Zafar Siddique will take over responsibility of investigating sudden and suspicious deaths in September.
He says he hopes to provide a 'timely and effective' service to families when he takes on the post.
He said he will also pioneer the use of digital imaging in his role, which will cover Sandwell, Dudley, Walsall and Wolverhampton.
He will take over from Robin Balmain, who is to retire after 40 years as a coroner.
Mr Siddique said: "I am absolutely delighted to have been given the opportunity to serve the diverse communities of the Black Country and wish to build upon the work of the retiring coroner, Mr Balmain.
"I am keen to fully exploit the use of digital working - including pioneering the use of digital imaging - and delivering a timely and effective coronial service by putting the families of the bereaved at the heart of the inquest process".
Mr Siddique had been an assistant coroner for Coventry and Warwickshire since 2010 and he is currently the deputy coroner for Birmingham and Solihull.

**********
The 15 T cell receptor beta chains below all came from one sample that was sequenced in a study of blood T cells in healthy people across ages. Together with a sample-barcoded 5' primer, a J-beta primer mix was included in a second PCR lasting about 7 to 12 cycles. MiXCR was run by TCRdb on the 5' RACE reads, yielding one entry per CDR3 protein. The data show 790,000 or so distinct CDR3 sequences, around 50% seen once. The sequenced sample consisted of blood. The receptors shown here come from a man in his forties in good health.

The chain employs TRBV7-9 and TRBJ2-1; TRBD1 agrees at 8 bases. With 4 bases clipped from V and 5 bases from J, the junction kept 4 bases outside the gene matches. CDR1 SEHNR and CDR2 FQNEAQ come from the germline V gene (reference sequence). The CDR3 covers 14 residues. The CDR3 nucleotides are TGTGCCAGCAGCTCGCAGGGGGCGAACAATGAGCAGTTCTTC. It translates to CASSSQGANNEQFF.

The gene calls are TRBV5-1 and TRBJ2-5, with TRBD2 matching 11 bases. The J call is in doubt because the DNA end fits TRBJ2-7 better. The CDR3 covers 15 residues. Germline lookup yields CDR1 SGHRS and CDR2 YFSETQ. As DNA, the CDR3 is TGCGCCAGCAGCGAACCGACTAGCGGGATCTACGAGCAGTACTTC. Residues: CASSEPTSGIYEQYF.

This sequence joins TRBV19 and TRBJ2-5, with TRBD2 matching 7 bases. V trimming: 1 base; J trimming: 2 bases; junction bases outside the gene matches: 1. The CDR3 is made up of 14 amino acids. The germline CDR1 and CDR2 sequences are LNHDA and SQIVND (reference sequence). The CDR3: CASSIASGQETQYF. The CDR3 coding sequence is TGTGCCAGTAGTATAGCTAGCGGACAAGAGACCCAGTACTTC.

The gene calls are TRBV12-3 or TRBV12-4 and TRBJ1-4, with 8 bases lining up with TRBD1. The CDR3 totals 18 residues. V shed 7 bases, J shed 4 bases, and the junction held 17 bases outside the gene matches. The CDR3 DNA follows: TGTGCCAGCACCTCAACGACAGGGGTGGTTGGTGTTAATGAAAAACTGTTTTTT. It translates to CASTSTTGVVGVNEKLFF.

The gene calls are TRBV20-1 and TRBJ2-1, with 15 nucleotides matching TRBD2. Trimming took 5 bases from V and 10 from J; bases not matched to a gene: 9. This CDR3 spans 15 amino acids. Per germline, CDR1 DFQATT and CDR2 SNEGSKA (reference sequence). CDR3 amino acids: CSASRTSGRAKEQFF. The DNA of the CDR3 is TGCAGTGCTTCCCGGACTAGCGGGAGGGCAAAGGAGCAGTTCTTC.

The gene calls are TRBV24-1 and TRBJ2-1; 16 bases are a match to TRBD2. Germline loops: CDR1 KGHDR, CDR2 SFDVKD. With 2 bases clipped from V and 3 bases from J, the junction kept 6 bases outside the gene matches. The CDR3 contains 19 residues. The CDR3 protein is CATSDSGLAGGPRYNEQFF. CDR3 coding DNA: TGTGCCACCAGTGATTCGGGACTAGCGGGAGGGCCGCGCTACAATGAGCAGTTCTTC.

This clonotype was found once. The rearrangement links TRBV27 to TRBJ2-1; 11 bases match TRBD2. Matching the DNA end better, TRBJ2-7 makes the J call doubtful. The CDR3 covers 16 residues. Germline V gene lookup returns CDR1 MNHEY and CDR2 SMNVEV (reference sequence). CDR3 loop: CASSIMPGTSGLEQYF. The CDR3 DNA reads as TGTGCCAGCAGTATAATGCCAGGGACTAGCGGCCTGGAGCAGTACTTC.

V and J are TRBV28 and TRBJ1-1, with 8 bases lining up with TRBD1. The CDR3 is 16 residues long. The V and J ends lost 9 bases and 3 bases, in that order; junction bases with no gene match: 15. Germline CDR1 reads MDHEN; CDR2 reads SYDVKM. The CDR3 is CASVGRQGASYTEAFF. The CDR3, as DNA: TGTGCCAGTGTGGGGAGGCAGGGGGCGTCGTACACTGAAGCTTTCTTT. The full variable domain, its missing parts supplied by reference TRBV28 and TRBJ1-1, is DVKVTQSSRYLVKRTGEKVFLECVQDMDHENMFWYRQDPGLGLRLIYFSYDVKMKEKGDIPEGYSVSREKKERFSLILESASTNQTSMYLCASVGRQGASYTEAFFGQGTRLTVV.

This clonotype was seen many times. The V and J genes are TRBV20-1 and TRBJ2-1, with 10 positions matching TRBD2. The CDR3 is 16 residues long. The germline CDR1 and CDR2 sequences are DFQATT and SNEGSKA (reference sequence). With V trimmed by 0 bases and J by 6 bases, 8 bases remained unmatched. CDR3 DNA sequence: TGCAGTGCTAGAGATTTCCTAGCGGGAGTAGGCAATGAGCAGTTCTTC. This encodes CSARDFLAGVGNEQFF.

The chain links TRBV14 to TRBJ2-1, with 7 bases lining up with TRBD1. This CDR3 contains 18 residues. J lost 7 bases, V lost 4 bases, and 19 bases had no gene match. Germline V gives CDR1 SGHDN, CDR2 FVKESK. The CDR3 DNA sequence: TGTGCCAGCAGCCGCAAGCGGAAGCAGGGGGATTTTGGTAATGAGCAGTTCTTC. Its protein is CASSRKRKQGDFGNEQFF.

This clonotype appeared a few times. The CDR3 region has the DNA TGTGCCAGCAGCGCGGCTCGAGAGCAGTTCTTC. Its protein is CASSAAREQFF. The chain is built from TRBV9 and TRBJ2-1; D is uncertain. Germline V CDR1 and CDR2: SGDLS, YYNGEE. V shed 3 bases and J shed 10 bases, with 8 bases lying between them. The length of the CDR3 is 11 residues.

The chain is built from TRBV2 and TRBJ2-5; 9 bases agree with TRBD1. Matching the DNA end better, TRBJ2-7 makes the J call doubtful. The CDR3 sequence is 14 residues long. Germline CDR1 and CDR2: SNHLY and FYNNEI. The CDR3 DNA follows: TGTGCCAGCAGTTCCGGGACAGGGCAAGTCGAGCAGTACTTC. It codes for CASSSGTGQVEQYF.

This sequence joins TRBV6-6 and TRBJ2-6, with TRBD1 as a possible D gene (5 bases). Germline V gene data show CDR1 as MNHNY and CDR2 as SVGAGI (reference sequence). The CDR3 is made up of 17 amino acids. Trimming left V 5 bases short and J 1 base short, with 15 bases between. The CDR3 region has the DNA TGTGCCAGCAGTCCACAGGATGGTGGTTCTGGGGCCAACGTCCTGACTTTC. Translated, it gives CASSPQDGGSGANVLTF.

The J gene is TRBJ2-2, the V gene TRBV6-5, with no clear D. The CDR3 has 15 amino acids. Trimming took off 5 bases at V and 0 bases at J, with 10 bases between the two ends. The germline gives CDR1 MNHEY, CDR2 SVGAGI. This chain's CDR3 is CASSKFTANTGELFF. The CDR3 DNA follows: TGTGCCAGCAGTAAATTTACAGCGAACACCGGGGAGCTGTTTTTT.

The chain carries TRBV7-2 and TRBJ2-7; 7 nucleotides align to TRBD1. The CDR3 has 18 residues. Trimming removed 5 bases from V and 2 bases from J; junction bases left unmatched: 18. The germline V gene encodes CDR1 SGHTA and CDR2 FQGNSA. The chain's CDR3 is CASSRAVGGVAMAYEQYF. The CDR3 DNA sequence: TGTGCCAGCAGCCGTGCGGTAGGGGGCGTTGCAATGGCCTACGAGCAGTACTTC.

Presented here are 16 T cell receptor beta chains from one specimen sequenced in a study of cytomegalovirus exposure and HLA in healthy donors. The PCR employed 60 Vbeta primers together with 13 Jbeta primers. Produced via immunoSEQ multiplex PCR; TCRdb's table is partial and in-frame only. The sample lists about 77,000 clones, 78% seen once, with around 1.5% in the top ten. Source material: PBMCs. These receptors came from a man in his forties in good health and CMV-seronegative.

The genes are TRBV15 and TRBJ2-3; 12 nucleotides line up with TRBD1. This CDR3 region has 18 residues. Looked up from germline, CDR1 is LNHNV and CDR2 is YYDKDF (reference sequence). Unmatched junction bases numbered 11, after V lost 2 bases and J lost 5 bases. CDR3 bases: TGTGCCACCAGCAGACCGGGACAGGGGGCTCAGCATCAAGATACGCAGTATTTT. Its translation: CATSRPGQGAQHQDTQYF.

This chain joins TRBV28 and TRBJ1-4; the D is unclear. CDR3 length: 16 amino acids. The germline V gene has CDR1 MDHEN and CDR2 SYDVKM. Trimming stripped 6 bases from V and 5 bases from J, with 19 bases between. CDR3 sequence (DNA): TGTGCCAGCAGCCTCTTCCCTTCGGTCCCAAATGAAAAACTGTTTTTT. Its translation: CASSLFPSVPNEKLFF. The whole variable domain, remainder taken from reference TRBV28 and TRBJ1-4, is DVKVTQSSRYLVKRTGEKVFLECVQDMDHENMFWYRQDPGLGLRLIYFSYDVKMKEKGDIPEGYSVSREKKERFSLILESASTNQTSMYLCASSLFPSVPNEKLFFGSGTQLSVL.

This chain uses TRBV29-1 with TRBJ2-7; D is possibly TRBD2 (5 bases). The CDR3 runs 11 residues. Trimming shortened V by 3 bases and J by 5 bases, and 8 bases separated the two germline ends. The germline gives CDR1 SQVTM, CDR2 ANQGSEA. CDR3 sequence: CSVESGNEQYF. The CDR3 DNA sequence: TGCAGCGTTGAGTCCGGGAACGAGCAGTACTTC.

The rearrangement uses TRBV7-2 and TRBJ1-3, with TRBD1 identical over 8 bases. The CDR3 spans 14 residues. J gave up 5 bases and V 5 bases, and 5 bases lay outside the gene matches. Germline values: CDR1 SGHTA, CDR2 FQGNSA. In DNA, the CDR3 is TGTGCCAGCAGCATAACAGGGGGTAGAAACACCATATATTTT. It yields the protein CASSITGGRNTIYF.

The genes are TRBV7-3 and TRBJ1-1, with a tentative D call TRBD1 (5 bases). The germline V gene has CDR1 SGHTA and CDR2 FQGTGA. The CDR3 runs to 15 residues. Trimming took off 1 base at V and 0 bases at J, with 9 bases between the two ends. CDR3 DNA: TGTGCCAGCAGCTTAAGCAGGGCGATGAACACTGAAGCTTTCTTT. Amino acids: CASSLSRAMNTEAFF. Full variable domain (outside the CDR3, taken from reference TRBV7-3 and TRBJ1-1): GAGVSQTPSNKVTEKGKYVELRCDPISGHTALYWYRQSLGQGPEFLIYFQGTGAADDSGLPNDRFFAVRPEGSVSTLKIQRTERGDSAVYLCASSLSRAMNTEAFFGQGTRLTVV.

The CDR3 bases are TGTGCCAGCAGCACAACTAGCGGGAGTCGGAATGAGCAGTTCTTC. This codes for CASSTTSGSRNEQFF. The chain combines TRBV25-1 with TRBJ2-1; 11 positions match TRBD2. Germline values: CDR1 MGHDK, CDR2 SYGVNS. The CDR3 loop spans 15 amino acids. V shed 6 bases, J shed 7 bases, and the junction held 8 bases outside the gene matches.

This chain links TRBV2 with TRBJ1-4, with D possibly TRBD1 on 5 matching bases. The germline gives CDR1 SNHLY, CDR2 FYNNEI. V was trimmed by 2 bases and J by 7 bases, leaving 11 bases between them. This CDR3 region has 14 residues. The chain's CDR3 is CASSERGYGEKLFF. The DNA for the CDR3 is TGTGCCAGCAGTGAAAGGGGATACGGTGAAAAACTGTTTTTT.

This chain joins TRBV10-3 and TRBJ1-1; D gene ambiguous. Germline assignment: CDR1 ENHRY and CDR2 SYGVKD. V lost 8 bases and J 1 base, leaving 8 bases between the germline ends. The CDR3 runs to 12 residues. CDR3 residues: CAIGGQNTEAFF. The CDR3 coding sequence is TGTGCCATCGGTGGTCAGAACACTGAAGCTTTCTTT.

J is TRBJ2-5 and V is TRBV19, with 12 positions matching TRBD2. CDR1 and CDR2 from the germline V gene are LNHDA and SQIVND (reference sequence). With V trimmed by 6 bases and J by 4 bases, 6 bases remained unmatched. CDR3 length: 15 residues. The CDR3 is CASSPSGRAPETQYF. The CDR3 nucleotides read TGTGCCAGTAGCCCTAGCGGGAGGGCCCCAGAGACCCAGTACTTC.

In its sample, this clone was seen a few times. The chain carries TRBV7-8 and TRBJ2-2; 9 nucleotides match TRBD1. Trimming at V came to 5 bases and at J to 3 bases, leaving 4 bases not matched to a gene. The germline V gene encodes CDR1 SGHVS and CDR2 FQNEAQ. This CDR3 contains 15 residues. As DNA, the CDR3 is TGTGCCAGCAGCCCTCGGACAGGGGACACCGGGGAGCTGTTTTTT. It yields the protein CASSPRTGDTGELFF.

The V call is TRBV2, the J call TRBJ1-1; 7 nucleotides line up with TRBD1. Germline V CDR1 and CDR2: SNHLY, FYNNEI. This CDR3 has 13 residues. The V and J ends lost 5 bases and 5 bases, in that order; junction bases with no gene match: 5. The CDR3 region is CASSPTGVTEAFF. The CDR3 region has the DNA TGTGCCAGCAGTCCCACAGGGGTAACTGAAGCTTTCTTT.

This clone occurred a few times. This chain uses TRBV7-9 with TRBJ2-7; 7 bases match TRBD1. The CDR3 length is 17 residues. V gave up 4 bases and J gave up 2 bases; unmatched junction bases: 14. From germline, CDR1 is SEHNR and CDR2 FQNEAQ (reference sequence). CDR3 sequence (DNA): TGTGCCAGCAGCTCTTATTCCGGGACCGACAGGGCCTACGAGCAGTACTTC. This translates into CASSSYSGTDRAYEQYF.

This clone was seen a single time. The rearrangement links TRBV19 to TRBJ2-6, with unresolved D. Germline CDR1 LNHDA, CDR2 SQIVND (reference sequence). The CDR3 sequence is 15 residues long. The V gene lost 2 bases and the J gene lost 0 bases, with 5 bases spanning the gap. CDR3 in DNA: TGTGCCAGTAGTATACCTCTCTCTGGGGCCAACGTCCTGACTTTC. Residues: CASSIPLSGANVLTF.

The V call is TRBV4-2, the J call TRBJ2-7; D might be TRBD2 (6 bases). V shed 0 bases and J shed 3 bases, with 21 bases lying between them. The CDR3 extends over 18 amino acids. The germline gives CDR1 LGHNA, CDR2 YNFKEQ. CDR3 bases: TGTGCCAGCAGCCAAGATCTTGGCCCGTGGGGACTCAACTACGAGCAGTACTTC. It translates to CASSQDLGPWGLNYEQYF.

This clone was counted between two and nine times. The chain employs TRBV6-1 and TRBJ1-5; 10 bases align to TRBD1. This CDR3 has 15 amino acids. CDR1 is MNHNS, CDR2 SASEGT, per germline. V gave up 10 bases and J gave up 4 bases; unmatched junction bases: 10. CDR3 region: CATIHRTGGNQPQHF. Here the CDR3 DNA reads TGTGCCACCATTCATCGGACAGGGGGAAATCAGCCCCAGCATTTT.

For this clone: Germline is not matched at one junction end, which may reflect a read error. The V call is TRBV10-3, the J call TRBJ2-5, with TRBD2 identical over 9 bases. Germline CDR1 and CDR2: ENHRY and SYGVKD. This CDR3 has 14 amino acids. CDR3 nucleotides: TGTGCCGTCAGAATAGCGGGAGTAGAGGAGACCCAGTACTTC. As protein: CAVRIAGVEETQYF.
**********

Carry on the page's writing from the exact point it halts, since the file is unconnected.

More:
He had previously worked in medical genetics, as a solicitor and as chief crown prosecutor for Warwickshire and deputy chief crown prosecutor for the West Midlands.
In his new role he will be responsible for investigating the cause of sudden or suspicious deaths. His patch is one of largest coronial areas in the UK.
Sandwell Council made the appointment yesterday. (MON)
Deputy leader Councillor Mahboob Hussain welcomed Mr Siddique to the role.
He said: "I am extremely pleased to confirm that Mr Siddique will be joining us as the new senior coroner for the Black Country.
"This is an excellent appointment and we look forward to working closely with him.
"I am sure Mr Siddique will continue the excellent work of the coroner's service in Sandwell, Dudley, Walsall and Wolverhampton.
"Many people don't see the hard work that goes on behind the scenes – particularly the work the coroner does with families, so often in very difficult circumstances.
"I'd also like to extend my thanks to the outgoing coroner, Mr Robin Balmain. He has been an excellent public servant and I wish him all the best for his forthcoming retirement."
In February, Mr Balmain announced his retirement, claiming it had been a 'great honour' to serve the area.
He first became the assistant deputy coroner for the area then known as Sandwell North, covering West Bromwich, in 1972, working part-time while he continued in his role as a solicitor with Lyon Clark.
He later became deputy coroner for that area, before becoming coroner for Sandwell in 2000, after Sandwell North had been merged with Sandwell South, which covered Smethwick.
He then became the first Black Country coroner in 2005.